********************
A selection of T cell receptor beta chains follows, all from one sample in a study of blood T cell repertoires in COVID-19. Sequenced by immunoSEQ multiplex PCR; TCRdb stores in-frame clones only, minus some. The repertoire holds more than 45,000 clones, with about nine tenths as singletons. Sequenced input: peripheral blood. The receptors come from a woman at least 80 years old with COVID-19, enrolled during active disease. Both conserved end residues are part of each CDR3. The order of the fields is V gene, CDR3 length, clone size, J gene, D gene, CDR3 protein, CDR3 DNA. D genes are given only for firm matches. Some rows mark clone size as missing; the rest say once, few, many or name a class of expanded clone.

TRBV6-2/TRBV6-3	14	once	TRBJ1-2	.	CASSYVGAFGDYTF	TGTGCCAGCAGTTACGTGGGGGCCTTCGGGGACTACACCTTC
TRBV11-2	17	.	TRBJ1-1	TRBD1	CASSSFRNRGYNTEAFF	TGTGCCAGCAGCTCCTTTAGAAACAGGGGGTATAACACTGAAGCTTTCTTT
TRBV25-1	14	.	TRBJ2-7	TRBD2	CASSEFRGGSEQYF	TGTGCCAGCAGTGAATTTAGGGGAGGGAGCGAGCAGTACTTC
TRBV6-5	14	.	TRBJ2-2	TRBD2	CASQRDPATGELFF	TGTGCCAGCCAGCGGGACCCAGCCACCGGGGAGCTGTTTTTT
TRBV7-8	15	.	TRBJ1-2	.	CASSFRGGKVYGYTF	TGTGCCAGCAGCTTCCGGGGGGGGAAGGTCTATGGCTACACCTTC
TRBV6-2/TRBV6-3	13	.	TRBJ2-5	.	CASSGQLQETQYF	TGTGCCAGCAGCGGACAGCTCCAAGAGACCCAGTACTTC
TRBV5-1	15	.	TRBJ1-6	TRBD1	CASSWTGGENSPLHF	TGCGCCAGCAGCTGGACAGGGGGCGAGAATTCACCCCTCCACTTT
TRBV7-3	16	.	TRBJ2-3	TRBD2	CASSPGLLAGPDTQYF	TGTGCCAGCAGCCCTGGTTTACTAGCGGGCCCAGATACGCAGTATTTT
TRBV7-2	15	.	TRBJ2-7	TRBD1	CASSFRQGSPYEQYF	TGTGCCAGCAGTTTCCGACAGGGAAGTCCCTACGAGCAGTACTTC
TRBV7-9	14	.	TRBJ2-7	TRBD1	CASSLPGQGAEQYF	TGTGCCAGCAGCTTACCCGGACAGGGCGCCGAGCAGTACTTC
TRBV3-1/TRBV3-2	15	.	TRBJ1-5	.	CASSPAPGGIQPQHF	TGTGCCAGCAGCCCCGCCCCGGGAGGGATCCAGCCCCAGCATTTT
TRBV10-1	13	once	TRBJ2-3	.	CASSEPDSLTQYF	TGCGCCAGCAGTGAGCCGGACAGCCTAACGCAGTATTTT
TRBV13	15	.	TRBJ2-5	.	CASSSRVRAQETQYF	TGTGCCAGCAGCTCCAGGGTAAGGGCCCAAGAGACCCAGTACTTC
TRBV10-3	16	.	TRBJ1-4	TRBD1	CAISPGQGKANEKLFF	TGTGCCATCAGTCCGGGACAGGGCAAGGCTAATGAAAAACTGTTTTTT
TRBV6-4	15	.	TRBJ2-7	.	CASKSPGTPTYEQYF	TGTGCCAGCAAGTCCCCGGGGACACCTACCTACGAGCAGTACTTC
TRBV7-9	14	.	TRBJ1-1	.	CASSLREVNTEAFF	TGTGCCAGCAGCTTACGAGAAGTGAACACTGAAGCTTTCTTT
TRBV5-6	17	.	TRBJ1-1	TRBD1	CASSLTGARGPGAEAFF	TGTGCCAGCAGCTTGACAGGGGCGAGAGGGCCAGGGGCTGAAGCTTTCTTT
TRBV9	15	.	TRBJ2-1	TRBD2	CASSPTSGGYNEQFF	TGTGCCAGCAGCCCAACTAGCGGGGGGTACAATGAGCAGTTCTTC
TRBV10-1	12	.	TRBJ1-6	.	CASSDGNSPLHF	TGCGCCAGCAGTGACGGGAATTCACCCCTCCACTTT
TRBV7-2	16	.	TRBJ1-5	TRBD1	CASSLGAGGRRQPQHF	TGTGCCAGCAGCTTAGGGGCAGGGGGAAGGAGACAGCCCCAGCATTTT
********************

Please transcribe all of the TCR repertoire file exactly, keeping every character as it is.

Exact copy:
A selection of T cell receptor beta chains follows, all from one sample in a study of blood T cell repertoires in COVID-19. Sequenced by immunoSEQ multiplex PCR; TCRdb stores in-frame clones only, minus some. The repertoire holds more than 45,000 clones, with about nine tenths as singletons. Sequenced input: peripheral blood. The receptors come from a woman at least 80 years old with COVID-19, enrolled during active disease. Both conserved end residues are part of each CDR3. The order of the fields is V gene, CDR3 length, clone size, J gene, D gene, CDR3 protein, CDR3 DNA. D genes are given only for firm matches. Some rows mark clone size as missing; the rest say once, few, many or name a class of expanded clone.

TRBV6-2/TRBV6-3	14	once	TRBJ1-2	.	CASSYVGAFGDYTF	TGTGCCAGCAGTTACGTGGGGGCCTTCGGGGACTACACCTTC
TRBV11-2	17	.	TRBJ1-1	TRBD1	CASSSFRNRGYNTEAFF	TGTGCCAGCAGCTCCTTTAGAAACAGGGGGTATAACACTGAAGCTTTCTTT
TRBV25-1	14	.	TRBJ2-7	TRBD2	CASSEFRGGSEQYF	TGTGCCAGCAGTGAATTTAGGGGAGGGAGCGAGCAGTACTTC
TRBV6-5	14	.	TRBJ2-2	TRBD2	CASQRDPATGELFF	TGTGCCAGCCAGCGGGACCCAGCCACCGGGGAGCTGTTTTTT
TRBV7-8	15	.	TRBJ1-2	.	CASSFRGGKVYGYTF	TGTGCCAGCAGCTTCCGGGGGGGGAAGGTCTATGGCTACACCTTC
TRBV6-2/TRBV6-3	13	.	TRBJ2-5	.	CASSGQLQETQYF	TGTGCCAGCAGCGGACAGCTCCAAGAGACCCAGTACTTC
TRBV5-1	15	.	TRBJ1-6	TRBD1	CASSWTGGENSPLHF	TGCGCCAGCAGCTGGACAGGGGGCGAGAATTCACCCCTCCACTTT
TRBV7-3	16	.	TRBJ2-3	TRBD2	CASSPGLLAGPDTQYF	TGTGCCAGCAGCCCTGGTTTACTAGCGGGCCCAGATACGCAGTATTTT
TRBV7-2	15	.	TRBJ2-7	TRBD1	CASSFRQGSPYEQYF	TGTGCCAGCAGTTTCCGACAGGGAAGTCCCTACGAGCAGTACTTC
TRBV7-9	14	.	TRBJ2-7	TRBD1	CASSLPGQGAEQYF	TGTGCCAGCAGCTTACCCGGACAGGGCGCCGAGCAGTACTTC
TRBV3-1/TRBV3-2	15	.	TRBJ1-5	.	CASSPAPGGIQPQHF	TGTGCCAGCAGCCCCGCCCCGGGAGGGATCCAGCCCCAGCATTTT
TRBV10-1	13	once	TRBJ2-3	.	CASSEPDSLTQYF	TGCGCCAGCAGTGAGCCGGACAGCCTAACGCAGTATTTT
TRBV13	15	.	TRBJ2-5	.	CASSSRVRAQETQYF	TGTGCCAGCAGCTCCAGGGTAAGGGCCCAAGAGACCCAGTACTTC
TRBV10-3	16	.	TRBJ1-4	TRBD1	CAISPGQGKANEKLFF	TGTGCCATCAGTCCGGGACAGGGCAAGGCTAATGAAAAACTGTTTTTT
TRBV6-4	15	.	TRBJ2-7	.	CASKSPGTPTYEQYF	TGTGCCAGCAAGTCCCCGGGGACACCTACCTACGAGCAGTACTTC
TRBV7-9	14	.	TRBJ1-1	.	CASSLREVNTEAFF	TGTGCCAGCAGCTTACGAGAAGTGAACACTGAAGCTTTCTTT
TRBV5-6	17	.	TRBJ1-1	TRBD1	CASSLTGARGPGAEAFF	TGTGCCAGCAGCTTGACAGGGGCGAGAGGGCCAGGGGCTGAAGCTTTCTTT
TRBV9	15	.	TRBJ2-1	TRBD2	CASSPTSGGYNEQFF	TGTGCCAGCAGCCCAACTAGCGGGGGGTACAATGAGCAGTTCTTC
TRBV10-1	12	.	TRBJ1-6	.	CASSDGNSPLHF	TGCGCCAGCAGTGACGGGAATTCACCCCTCCACTTT
TRBV7-2	16	.	TRBJ1-5	TRBD1	CASSLGAGGRRQPQHF	TGTGCCAGCAGCTTAGGGGCAGGGGGAAGGAGACAGCCCCAGCATTTT